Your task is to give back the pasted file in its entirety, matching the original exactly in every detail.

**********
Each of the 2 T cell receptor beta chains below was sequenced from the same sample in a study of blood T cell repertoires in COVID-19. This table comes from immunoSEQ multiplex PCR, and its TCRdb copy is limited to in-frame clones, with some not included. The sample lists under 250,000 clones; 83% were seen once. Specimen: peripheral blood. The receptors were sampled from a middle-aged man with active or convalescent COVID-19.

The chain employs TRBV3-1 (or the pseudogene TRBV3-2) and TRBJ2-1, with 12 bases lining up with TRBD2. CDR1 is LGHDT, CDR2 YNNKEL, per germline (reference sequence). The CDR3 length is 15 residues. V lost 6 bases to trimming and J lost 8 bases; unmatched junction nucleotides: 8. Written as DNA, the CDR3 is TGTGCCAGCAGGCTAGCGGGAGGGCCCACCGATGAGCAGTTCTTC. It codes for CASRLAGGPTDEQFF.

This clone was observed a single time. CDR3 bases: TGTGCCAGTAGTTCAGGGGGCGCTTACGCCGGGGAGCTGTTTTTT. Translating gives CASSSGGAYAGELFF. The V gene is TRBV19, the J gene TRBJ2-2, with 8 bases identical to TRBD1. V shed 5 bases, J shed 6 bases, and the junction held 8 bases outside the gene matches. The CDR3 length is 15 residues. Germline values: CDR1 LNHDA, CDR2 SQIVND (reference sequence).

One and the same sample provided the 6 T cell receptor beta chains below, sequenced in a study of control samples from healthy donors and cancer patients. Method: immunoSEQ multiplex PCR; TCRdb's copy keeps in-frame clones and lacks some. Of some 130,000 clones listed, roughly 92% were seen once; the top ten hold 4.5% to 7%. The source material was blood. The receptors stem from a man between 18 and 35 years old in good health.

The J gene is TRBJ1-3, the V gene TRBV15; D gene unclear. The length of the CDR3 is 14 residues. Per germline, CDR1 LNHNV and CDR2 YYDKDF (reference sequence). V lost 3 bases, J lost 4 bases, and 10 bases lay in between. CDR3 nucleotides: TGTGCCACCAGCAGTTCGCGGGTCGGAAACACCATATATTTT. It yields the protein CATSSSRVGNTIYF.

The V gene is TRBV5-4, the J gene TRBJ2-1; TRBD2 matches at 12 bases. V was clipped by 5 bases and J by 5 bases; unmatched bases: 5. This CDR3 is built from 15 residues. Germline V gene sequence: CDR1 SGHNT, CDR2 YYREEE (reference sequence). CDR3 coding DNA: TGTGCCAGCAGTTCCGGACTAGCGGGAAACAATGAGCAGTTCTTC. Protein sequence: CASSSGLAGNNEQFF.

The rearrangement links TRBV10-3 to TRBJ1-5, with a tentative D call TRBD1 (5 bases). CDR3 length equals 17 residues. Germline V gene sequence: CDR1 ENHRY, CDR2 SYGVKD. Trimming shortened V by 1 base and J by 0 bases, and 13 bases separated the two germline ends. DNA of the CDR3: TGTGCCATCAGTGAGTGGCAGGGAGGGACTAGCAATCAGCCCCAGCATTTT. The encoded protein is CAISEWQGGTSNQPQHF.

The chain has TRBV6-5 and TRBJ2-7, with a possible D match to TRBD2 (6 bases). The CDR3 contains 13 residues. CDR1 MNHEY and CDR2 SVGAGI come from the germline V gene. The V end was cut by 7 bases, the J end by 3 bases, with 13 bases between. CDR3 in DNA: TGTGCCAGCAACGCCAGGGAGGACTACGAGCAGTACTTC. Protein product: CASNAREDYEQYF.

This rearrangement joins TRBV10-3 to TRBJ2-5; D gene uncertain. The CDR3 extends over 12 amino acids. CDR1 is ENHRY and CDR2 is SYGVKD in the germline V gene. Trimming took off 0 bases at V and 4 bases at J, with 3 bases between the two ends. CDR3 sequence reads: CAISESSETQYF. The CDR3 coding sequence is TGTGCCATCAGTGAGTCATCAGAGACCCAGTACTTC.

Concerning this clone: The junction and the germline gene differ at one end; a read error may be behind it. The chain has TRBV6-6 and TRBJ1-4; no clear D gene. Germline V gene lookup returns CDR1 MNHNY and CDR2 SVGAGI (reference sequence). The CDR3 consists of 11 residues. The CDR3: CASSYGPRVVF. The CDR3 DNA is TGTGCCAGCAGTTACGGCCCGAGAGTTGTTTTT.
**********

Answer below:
Each of the 2 T cell receptor beta chains below was sequenced from the same sample in a study of blood T cell repertoires in COVID-19. This table comes from immunoSEQ multiplex PCR, and its TCRdb copy is limited to in-frame clones, with some not included. The sample lists under 250,000 clones; 83% were seen once. Specimen: peripheral blood. The receptors were sampled from a middle-aged man with active or convalescent COVID-19.

The chain employs TRBV3-1 (or the pseudogene TRBV3-2) and TRBJ2-1, with 12 bases lining up with TRBD2. CDR1 is LGHDT, CDR2 YNNKEL, per germline (reference sequence). The CDR3 length is 15 residues. V lost 6 bases to trimming and J lost 8 bases; unmatched junction nucleotides: 8. Written as DNA, the CDR3 is TGTGCCAGCAGGCTAGCGGGAGGGCCCACCGATGAGCAGTTCTTC. It codes for CASRLAGGPTDEQFF.

This clone was observed a single time. CDR3 bases: TGTGCCAGTAGTTCAGGGGGCGCTTACGCCGGGGAGCTGTTTTTT. Translating gives CASSSGGAYAGELFF. The V gene is TRBV19, the J gene TRBJ2-2, with 8 bases identical to TRBD1. V shed 5 bases, J shed 6 bases, and the junction held 8 bases outside the gene matches. The CDR3 length is 15 residues. Germline values: CDR1 LNHDA, CDR2 SQIVND (reference sequence).

One and the same sample provided the 6 T cell receptor beta chains below, sequenced in a study of control samples from healthy donors and cancer patients. Method: immunoSEQ multiplex PCR; TCRdb's copy keeps in-frame clones and lacks some. Of some 130,000 clones listed, roughly 92% were seen once; the top ten hold 4.5% to 7%. The source material was blood. The receptors stem from a man between 18 and 35 years old in good health.

The J gene is TRBJ1-3, the V gene TRBV15; D gene unclear. The length of the CDR3 is 14 residues. Per germline, CDR1 LNHNV and CDR2 YYDKDF (reference sequence). V lost 3 bases, J lost 4 bases, and 10 bases lay in between. CDR3 nucleotides: TGTGCCACCAGCAGTTCGCGGGTCGGAAACACCATATATTTT. It yields the protein CATSSSRVGNTIYF.

The V gene is TRBV5-4, the J gene TRBJ2-1; TRBD2 matches at 12 bases. V was clipped by 5 bases and J by 5 bases; unmatched bases: 5. This CDR3 is built from 15 residues. Germline V gene sequence: CDR1 SGHNT, CDR2 YYREEE (reference sequence). CDR3 coding DNA: TGTGCCAGCAGTTCCGGACTAGCGGGAAACAATGAGCAGTTCTTC. Protein sequence: CASSSGLAGNNEQFF.

The rearrangement links TRBV10-3 to TRBJ1-5, with a tentative D call TRBD1 (5 bases). CDR3 length equals 17 residues. Germline V gene sequence: CDR1 ENHRY, CDR2 SYGVKD. Trimming shortened V by 1 base and J by 0 bases, and 13 bases separated the two germline ends. DNA of the CDR3: TGTGCCATCAGTGAGTGGCAGGGAGGGACTAGCAATCAGCCCCAGCATTTT. The encoded protein is CAISEWQGGTSNQPQHF.

The chain has TRBV6-5 and TRBJ2-7, with a possible D match to TRBD2 (6 bases). The CDR3 contains 13 residues. CDR1 MNHEY and CDR2 SVGAGI come from the germline V gene. The V end was cut by 7 bases, the J end by 3 bases, with 13 bases between. CDR3 in DNA: TGTGCCAGCAACGCCAGGGAGGACTACGAGCAGTACTTC. Protein product: CASNAREDYEQYF.

This rearrangement joins TRBV10-3 to TRBJ2-5; D gene uncertain. The CDR3 extends over 12 amino acids. CDR1 is ENHRY and CDR2 is SYGVKD in the germline V gene. Trimming took off 0 bases at V and 4 bases at J, with 3 bases between the two ends. CDR3 sequence reads: CAISESSETQYF. The CDR3 coding sequence is TGTGCCATCAGTGAGTCATCAGAGACCCAGTACTTC.

Concerning this clone: The junction and the germline gene differ at one end; a read error may be behind it. The chain has TRBV6-6 and TRBJ1-4; no clear D gene. Germline V gene lookup returns CDR1 MNHNY and CDR2 SVGAGI (reference sequence). The CDR3 consists of 11 residues. The CDR3: CASSYGPRVVF. The CDR3 DNA is TGTGCCAGCAGTTACGGCCCGAGAGTTGTTTTT.